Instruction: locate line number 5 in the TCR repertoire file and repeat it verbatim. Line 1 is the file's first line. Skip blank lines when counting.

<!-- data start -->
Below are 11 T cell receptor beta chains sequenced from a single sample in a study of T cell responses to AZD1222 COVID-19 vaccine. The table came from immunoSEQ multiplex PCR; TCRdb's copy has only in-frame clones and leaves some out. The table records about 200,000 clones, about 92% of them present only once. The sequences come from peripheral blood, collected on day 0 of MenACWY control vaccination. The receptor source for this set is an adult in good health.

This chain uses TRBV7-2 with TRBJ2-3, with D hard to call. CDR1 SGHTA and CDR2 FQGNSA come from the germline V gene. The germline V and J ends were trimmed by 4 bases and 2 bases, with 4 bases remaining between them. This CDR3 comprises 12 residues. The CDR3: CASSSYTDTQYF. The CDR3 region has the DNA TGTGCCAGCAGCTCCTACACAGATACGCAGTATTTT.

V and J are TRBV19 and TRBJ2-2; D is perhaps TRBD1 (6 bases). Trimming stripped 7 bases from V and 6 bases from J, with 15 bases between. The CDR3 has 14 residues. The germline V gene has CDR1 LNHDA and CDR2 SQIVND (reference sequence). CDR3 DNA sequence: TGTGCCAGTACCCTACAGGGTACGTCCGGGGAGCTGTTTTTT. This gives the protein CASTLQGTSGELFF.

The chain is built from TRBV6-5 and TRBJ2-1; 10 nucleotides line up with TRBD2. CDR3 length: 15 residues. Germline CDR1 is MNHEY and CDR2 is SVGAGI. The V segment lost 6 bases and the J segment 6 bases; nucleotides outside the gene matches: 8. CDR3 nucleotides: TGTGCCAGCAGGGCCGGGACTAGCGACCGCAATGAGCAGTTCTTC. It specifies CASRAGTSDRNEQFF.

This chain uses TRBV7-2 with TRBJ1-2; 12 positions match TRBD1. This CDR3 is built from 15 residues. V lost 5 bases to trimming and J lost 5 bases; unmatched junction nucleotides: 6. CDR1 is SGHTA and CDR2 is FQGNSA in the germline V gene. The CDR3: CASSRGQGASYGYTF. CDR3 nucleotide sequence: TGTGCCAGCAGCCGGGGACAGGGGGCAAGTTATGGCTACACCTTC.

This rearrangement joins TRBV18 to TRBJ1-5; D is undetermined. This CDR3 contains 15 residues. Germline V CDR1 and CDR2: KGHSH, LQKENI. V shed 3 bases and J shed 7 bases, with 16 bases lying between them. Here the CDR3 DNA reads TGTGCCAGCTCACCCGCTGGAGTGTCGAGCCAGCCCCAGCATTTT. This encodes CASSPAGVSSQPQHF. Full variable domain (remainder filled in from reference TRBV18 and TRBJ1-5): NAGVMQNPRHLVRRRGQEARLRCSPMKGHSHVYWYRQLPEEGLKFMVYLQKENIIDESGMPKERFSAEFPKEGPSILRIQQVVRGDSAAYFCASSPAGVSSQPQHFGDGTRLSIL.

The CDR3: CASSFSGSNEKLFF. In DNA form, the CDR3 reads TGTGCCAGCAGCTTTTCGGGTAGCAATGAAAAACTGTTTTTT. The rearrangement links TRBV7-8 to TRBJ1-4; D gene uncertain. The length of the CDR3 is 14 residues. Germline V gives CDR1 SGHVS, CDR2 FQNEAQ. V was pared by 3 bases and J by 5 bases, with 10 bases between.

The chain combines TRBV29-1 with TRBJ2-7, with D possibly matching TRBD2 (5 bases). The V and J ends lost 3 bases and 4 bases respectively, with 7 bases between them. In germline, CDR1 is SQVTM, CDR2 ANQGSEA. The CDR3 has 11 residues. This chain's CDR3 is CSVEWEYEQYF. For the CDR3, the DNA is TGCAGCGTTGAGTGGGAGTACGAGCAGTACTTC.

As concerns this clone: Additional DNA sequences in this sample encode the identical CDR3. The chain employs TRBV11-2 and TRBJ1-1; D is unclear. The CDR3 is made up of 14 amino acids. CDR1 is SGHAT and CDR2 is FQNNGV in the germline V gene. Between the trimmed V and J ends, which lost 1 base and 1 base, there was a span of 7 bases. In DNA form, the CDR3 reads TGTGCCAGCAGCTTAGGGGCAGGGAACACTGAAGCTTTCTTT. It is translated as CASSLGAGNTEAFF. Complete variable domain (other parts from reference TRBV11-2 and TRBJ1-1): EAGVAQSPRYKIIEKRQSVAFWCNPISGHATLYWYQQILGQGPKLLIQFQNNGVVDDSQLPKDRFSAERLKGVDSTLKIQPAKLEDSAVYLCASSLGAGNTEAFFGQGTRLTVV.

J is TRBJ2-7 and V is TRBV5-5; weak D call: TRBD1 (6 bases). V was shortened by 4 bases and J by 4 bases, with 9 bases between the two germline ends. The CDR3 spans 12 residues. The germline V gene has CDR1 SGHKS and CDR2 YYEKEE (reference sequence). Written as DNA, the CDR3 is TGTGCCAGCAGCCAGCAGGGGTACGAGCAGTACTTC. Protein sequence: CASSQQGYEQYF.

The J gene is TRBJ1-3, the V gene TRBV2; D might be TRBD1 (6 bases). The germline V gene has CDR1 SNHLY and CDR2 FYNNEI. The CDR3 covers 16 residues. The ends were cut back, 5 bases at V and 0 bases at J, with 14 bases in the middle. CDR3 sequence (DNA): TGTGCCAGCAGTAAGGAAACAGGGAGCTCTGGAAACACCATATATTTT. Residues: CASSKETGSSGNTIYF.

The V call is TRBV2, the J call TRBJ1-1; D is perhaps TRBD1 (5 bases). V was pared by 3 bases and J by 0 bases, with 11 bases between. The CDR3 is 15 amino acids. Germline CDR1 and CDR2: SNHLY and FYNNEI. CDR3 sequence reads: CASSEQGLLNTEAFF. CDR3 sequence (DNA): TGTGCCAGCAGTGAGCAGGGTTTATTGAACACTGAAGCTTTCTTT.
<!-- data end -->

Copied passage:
This chain uses TRBV7-2 with TRBJ1-2; 12 positions match TRBD1. This CDR3 is built from 15 residues. V lost 5 bases to trimming and J lost 5 bases; unmatched junction nucleotides: 6. CDR1 is SGHTA and CDR2 is FQGNSA in the germline V gene. The CDR3: CASSRGQGASYGYTF. CDR3 nucleotide sequence: TGTGCCAGCAGCCGGGGACAGGGGGCAAGTTATGGCTACACCTTC.